L.A. City Council approves updated housing plan to create a half-million new homes by 2029

Up And Coming

L.A. City Council approves updated housing plan to create a half-million new homes by 2029

A residential neighborhood in Los Angeles. (Michael/Unsplash)

Just ahead of last week’sThanksgiving holiday, the Los Angeles City Council adopted an ambitious update to the 2013–2021 Housing Element of the city’s General Plan, also known as the Plan to House LA, that establishes a blueprint for creating nearly 500,000 new housing units by 2019—five times the current rate of housing production in the city. This figure includes just under 200,000 income-restricted units that are sorely needed to expand affordable and equitable housing options to all Angelenos.

In a news release, the Los Angeles Department of City Planning, or LA City Planning, described the updated plan as one that sets out to “address the systemic inequity in planning and land use policies that has contributed to the city’s current housing crisis.”

The city is required by the State of California to revise its Housing Element framework every eight years while demonstrating “sufficient zoned capacity for housing to accommodate the number of units identified in the Regional Housing Needs Assessment (RHNA),” per LA City Planning. Including the aforementioned figure established for the city, the RNHA stipulates that greater Los Angeles County needs to generate 1.3 million new residential units by 2029 to meet demand.

Following its adoption by the council, the plan also must be reviewed and certified by the California Department of Housing and Community Development.

“The housing crisis is one of the biggest and most pressing issues facing our city,” said City Council President Nury Martinez in a news release following the November 24 vote shared by Urbanize LA and other outlets. “While other cities have pushed back against their building obligations, our City has embraced this opportunity to develop one of the boldest housing plans in the nation and we hope to not only meet, but exceed, this challenge.”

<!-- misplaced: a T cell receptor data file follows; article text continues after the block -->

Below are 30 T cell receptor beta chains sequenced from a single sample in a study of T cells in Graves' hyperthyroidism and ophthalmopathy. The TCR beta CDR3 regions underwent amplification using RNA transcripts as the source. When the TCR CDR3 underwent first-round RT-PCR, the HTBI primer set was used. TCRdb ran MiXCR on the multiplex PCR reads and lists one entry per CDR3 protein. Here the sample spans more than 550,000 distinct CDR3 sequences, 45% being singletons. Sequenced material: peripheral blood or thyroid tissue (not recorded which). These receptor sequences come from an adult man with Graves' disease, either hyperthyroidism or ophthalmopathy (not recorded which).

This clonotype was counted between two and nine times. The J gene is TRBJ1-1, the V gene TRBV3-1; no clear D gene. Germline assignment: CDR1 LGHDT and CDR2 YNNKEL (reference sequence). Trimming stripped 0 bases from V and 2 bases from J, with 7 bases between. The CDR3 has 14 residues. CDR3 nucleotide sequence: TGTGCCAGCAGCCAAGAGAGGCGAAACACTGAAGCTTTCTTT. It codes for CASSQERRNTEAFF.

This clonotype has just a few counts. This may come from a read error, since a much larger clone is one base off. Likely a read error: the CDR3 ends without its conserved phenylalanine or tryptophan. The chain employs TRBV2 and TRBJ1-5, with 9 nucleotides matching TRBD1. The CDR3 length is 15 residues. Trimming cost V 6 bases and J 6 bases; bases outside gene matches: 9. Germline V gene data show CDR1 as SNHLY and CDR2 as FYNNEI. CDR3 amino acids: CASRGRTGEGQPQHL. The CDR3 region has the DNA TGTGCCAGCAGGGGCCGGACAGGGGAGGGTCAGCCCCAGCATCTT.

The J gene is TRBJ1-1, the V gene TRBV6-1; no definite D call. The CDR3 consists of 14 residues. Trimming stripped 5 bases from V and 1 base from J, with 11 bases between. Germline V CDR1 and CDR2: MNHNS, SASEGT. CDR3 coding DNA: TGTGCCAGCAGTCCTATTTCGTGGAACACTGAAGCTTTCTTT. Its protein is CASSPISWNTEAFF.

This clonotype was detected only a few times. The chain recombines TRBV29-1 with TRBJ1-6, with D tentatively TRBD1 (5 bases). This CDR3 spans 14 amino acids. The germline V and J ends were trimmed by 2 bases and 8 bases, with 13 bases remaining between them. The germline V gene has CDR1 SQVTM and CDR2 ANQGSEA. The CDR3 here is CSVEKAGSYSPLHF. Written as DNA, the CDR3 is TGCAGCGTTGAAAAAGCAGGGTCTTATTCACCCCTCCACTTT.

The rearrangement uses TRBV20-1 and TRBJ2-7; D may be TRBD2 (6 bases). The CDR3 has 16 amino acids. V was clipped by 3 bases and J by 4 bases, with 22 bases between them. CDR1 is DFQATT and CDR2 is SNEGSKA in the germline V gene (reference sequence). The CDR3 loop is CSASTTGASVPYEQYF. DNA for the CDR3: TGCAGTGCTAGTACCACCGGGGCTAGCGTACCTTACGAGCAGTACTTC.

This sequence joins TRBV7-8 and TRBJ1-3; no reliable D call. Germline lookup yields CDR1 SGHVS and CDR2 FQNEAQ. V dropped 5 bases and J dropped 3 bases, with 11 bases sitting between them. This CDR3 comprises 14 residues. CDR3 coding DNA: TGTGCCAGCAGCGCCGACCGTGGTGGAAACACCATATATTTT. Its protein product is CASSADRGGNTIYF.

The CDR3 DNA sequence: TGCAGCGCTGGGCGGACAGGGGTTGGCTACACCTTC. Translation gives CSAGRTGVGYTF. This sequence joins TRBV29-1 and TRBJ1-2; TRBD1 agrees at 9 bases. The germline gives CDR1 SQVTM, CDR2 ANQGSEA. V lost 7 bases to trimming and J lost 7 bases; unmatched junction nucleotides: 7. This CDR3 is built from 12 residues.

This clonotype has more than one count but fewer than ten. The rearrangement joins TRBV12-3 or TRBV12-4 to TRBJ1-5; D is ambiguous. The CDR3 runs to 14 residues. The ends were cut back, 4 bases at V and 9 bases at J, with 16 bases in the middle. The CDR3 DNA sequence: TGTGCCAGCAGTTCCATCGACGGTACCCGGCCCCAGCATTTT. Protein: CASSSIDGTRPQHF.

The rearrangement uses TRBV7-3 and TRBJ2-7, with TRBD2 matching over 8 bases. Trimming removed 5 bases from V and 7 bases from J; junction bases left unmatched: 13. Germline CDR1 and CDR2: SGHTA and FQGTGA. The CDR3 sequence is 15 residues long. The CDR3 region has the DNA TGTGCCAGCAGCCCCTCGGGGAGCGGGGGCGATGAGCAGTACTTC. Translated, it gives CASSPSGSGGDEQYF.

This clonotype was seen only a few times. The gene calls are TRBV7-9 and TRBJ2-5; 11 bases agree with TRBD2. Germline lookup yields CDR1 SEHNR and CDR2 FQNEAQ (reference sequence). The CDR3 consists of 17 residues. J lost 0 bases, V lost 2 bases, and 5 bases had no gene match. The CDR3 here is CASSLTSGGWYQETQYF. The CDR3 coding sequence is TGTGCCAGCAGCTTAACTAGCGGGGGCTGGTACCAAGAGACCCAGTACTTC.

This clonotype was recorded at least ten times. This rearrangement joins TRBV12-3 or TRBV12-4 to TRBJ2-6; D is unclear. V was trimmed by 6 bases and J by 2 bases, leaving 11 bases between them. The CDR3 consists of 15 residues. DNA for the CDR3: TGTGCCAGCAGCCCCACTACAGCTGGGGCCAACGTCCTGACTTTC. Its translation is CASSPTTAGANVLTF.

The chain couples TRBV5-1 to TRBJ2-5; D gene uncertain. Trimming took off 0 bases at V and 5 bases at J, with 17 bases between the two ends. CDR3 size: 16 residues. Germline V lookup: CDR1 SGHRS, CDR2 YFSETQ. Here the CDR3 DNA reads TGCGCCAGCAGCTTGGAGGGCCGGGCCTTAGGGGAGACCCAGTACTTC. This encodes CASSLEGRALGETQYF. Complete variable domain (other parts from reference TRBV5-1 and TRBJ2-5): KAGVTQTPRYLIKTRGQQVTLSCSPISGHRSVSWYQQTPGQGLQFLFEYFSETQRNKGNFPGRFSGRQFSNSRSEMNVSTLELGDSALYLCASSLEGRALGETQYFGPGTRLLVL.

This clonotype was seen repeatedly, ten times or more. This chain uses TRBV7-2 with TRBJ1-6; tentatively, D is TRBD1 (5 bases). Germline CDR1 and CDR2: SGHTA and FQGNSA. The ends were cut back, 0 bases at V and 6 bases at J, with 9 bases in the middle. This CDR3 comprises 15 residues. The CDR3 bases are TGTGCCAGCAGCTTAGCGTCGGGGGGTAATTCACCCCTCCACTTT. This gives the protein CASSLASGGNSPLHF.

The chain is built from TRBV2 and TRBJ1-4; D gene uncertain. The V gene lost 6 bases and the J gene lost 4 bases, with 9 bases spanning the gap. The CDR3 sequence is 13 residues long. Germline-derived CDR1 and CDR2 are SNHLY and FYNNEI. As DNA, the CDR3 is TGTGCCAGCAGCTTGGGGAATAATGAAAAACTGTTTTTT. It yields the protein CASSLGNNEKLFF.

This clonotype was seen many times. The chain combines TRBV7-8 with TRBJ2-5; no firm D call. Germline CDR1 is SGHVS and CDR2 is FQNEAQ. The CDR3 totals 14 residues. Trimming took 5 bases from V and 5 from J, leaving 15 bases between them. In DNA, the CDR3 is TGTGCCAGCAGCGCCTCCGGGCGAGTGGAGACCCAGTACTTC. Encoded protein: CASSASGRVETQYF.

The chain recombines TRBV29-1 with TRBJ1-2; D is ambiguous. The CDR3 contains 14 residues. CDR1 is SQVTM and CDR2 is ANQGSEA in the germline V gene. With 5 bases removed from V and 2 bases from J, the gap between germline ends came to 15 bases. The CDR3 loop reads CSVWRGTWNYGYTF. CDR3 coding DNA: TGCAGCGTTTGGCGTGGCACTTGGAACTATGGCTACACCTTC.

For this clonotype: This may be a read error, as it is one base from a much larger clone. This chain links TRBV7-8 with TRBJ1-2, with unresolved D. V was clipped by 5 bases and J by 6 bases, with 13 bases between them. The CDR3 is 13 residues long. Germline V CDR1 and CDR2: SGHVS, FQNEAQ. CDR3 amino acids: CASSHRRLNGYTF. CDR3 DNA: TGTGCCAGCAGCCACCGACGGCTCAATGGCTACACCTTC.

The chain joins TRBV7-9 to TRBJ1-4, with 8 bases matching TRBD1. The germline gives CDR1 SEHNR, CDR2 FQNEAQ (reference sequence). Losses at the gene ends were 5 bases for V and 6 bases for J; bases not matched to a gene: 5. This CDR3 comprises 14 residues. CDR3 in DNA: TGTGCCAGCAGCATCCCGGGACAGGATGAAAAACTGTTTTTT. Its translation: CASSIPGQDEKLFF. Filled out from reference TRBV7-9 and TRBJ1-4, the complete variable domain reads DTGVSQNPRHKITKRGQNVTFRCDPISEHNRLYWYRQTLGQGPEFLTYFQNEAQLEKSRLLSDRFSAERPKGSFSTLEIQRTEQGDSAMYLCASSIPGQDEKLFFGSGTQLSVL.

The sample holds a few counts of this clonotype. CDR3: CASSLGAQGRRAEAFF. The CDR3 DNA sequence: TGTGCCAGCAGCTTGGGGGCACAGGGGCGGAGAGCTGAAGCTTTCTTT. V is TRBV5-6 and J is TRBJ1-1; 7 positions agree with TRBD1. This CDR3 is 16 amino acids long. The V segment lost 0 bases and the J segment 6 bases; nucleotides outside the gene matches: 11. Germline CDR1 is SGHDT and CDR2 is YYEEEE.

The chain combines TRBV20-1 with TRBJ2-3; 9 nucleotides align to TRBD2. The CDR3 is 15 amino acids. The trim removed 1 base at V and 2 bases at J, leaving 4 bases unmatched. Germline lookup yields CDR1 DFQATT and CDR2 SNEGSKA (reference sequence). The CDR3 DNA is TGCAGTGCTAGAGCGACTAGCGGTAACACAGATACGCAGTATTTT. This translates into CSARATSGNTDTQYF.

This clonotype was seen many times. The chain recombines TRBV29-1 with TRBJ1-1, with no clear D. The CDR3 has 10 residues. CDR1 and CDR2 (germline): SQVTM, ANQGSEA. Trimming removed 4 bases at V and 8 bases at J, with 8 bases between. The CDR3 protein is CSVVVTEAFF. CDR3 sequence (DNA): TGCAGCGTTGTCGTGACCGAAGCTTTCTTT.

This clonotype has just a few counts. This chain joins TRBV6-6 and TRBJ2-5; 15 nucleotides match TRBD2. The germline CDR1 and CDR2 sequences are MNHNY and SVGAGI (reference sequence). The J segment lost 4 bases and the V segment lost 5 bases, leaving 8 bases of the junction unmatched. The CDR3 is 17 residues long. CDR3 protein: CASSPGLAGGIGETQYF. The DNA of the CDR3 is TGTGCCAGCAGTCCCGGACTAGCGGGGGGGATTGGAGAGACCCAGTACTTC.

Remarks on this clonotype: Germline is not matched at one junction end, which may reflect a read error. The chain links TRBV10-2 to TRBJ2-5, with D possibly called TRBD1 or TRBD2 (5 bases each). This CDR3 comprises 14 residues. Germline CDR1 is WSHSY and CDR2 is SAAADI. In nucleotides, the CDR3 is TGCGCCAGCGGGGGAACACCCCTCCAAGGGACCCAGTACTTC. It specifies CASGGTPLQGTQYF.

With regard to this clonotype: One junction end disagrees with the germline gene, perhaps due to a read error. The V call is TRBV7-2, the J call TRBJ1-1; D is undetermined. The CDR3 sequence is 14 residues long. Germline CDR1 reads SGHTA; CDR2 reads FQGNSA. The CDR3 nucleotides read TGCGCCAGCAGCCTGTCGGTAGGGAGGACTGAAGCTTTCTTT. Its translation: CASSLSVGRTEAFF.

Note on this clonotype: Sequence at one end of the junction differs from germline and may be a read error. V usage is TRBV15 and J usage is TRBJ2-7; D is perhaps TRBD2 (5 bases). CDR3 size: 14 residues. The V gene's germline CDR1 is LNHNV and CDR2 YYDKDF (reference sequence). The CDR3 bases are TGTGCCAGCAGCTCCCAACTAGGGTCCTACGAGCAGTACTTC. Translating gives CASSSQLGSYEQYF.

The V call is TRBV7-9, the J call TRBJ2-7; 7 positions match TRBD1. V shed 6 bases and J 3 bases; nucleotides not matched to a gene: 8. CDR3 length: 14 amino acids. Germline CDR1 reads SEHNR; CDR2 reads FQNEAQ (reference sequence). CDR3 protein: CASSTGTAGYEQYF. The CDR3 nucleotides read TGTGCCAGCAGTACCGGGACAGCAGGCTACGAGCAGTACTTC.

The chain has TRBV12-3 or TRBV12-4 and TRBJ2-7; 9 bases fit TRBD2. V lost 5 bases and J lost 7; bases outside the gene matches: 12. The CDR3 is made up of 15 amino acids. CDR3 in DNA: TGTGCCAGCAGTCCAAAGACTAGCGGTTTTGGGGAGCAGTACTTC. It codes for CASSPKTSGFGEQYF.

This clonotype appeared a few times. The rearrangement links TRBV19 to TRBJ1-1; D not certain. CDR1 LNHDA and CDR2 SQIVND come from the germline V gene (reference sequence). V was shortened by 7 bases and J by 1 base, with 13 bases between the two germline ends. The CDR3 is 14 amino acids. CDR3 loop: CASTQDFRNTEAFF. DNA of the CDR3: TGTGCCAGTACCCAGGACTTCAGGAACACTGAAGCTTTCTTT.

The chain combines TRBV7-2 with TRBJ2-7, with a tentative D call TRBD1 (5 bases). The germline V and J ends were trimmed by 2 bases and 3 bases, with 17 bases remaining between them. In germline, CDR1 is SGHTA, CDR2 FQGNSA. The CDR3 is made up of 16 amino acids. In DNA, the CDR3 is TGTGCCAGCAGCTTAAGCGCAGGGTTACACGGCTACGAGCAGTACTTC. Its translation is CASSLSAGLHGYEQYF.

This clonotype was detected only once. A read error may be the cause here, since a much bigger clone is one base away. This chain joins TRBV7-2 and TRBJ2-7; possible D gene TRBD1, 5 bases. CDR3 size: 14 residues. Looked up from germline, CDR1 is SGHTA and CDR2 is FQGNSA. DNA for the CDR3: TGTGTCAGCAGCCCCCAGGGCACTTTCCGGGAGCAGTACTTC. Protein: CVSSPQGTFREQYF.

Challenge is the key word here as creating almost a half-million new homes (456,643 total per the RHNA), while certainly within the realm of feasibility, will require the housing-strapped city to take a more aggressive approach than in the past. As detailed in the RHNA, the city needs to produce roughly 57,000 new homes annually to meet demand but has only generated around 16,700 per year since 2014. As for affordable housing, the city, under the newly adopted framework that calls for 184,721 new income-restricted units by 2029, the city will need to generate 23,000 units per year to meet the new benchmark. Since 2014, only around 1,650 affordable housing units in L.A. have been produced annually.

As detailed by LA City Planning, the revised plan allows for widespread rezoning efforts across the city to counter its seemingly eternal housing shortage; the move would enable the production of 250,000 new housing units within the next three years. The focus of the rezoning is to allow for greater density in single-family home-heavy neighborhoods that have been identified as “higher opportunity areas” adjacent to transit and other features. (Urbanize LA noted that the city’s housing woes can be traced back to the 1980s when zoning changes limiting dense residential development in certain neighborhoods were enacted just as L.A. was experiencing rapid population growth, and the city has never been able to catch up since.)

In addition to targeted rezoning, LA City Planning noted that the plan includes “anti-displacement strategy studies, eviction defense programs, inclusionary zoning studies, a Citywide Housing Needs Assessment, and a focus on rezoning in higher opportunity areas.”

“The Plan to House LA is designed to protect the most vulnerable Angelenos from displacement, eviction, and homelessness,” said director of City Planning Vince Bertoni in a statement. “It centers racial equity and environmental justice at the forefront of our planning considerations, aligning Los Angeles’ citywide land use strategies to improve future access to housing, preservation, and production.”

The city will have three years to create ordinances that put the policies outlined in the revised plan into effect.